On October 19, 2021, Chief Administrative Judge Lawrence K. Marks ordered amendments to Commercial Division Rule 3(a) governing ADR. This is the third change to the New York Commercial Division Rules since October 4, 2021. This in addition to two notices of proposed rule changes issued in September 2021. Amended Rule 3(a) takes effect on December 20, 2021. A copy of Judge Marks’ Order, including the new rule’s text, can be found here.
The changes are brief, but significant. The first sentence adds the phrase “or neutral evaluator” and substitutes “helping to achieve” for the word “mediating” as follows: “At any stage of the matter, the court may direct or counsel may seek the appointment of an uncompensated mediator or neutral evaluator for the purpose of helping to achieve a resolution of all or some of the issues presented in the litigation.”
Similarly, Rule 3(a)’s second sentence adds “or neutral evaluator” as follows: “Counsel are encouraged to work together to select a mediator or neutral evaluator that is mutually acceptable and may wish to consult any list of approved neutrals in the county where the case is pending.”
In a June 9, 2020 memorandum, the Commercial Division Advisory Council provides an Overview explaining these rule changes. The full memorandum can be found here.
The Overview states:
The Commercial Division Advisory Council proposes that Commercial Division Rule 3(a) be modified to permit the use of neutral evaluation as an ADR mechanism and to allow for the inclusion of neutral evaluators in rosters of court-approved neutrals. The Council believes that this rule modification will enable the Commercial Division to use the full range of ADR services contemplated by Part 146 of the Rules of the Chief Administrative Judge, which describes qualification guidelines for both mediators and neutral evaluators, and will help address the need for expanded alternative dispute resolution (ADR) services as the court system pursues expansion of presumptive ADR, particularly in light of the additional challenges posed by the coronavirus pandemic. The Commercial Division Advisory Council also believes that providing this additional alternative will not only provide more options to the businesses that rely on the Commercial Division for their disputes, but will also allow a greater number of experienced business litigators to offer their services to support the business community and court system. Finally, the field of alternative dispute resolution has suffered from a historical lack of diversity. The Council believes that by permitting attorneys to serve on court rosters as neutral evaluators (which requires six hours of training instead of the forty hours required for mediators), a broader range of attorneys will be able to balance the training requirements with their other professional obligations.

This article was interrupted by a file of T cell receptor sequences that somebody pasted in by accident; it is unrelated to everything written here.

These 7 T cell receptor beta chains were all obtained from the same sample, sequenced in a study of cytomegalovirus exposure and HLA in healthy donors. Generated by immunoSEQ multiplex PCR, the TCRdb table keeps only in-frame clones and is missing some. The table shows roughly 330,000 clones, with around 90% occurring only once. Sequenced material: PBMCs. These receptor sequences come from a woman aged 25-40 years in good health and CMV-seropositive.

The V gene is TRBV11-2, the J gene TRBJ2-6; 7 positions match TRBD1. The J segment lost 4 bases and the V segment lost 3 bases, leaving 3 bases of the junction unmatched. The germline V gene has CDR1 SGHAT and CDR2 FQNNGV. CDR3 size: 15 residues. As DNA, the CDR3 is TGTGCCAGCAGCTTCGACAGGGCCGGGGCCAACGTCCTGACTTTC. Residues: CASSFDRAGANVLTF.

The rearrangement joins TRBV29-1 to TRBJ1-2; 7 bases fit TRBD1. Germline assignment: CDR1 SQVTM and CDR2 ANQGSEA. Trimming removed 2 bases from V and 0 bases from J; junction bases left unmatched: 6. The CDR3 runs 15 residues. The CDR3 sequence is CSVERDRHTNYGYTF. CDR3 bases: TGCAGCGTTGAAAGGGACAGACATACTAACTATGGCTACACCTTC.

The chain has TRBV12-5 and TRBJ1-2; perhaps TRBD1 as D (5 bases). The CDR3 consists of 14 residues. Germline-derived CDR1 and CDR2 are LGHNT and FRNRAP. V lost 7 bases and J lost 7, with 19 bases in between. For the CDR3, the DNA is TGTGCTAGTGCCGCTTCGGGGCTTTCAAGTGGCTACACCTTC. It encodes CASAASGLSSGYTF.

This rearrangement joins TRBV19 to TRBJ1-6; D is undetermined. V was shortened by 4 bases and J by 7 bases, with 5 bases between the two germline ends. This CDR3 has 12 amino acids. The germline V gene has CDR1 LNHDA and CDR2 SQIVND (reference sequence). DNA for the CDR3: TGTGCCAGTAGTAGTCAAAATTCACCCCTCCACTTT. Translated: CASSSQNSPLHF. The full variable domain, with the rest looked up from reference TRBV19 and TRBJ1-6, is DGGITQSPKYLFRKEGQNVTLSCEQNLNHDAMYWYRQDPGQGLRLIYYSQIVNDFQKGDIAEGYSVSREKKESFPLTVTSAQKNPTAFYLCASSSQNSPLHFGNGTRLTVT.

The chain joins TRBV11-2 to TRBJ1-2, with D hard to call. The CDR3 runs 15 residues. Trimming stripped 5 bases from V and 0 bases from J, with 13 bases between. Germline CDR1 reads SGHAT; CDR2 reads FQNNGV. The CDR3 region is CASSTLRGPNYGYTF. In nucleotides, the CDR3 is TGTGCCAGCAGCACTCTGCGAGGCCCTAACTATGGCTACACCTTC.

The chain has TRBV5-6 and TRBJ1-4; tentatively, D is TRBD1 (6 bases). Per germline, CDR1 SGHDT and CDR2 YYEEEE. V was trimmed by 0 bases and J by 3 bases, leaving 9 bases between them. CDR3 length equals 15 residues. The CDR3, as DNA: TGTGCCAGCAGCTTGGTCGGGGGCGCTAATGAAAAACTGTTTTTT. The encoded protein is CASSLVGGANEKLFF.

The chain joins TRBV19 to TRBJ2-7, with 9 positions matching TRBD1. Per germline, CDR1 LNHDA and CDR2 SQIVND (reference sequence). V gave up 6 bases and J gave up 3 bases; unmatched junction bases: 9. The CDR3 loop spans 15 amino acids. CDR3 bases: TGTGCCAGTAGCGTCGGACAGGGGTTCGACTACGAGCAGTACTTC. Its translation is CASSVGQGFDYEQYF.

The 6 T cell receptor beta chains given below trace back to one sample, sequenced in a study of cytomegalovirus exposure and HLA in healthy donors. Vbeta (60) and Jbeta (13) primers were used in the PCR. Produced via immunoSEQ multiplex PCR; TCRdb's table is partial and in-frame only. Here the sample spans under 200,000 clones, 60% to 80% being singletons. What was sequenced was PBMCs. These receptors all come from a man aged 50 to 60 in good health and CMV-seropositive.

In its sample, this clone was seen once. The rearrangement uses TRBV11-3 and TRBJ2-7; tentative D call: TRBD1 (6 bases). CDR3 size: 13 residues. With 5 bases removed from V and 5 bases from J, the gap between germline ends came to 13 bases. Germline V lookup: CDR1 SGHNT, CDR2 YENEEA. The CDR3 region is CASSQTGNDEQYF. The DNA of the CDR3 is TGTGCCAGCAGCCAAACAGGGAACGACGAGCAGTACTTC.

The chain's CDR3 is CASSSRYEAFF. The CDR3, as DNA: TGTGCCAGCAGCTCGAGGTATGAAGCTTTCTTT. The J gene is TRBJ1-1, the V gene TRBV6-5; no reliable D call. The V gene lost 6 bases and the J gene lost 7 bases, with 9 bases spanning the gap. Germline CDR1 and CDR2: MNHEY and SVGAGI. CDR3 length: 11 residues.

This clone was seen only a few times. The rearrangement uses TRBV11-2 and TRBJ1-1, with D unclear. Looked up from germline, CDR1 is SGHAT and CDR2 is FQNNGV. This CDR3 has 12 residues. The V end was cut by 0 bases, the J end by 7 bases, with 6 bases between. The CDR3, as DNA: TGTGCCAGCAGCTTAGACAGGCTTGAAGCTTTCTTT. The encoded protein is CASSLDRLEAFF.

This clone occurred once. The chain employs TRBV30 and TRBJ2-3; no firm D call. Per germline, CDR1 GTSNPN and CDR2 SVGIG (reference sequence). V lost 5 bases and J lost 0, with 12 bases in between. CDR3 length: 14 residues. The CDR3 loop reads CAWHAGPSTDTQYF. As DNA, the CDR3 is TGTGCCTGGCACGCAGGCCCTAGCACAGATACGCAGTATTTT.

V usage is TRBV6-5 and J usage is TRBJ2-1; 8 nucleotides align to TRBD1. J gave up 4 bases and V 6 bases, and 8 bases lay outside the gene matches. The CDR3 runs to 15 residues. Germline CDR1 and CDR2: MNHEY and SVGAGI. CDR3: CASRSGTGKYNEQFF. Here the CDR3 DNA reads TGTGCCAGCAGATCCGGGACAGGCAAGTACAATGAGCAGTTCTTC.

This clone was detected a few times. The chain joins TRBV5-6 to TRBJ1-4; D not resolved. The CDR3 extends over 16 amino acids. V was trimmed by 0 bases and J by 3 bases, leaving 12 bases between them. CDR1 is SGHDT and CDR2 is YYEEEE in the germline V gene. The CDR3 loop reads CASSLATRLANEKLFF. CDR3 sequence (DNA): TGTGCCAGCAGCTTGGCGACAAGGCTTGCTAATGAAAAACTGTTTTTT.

A general discussion of the differences between mediators and neutral evaluators in the business court context can be found in the article Getting to Yes in Specialized Business Courts: The Unique Role of ADR in Business Court Cases, by the Honorable Ben F. Tennille, Lee Applebaum and Professor Anne Tucker, a copy of which can be found here.
Our thanks again to business courts pioneer Robert Haig, of Kelley Drye, for bringing this development to our attention.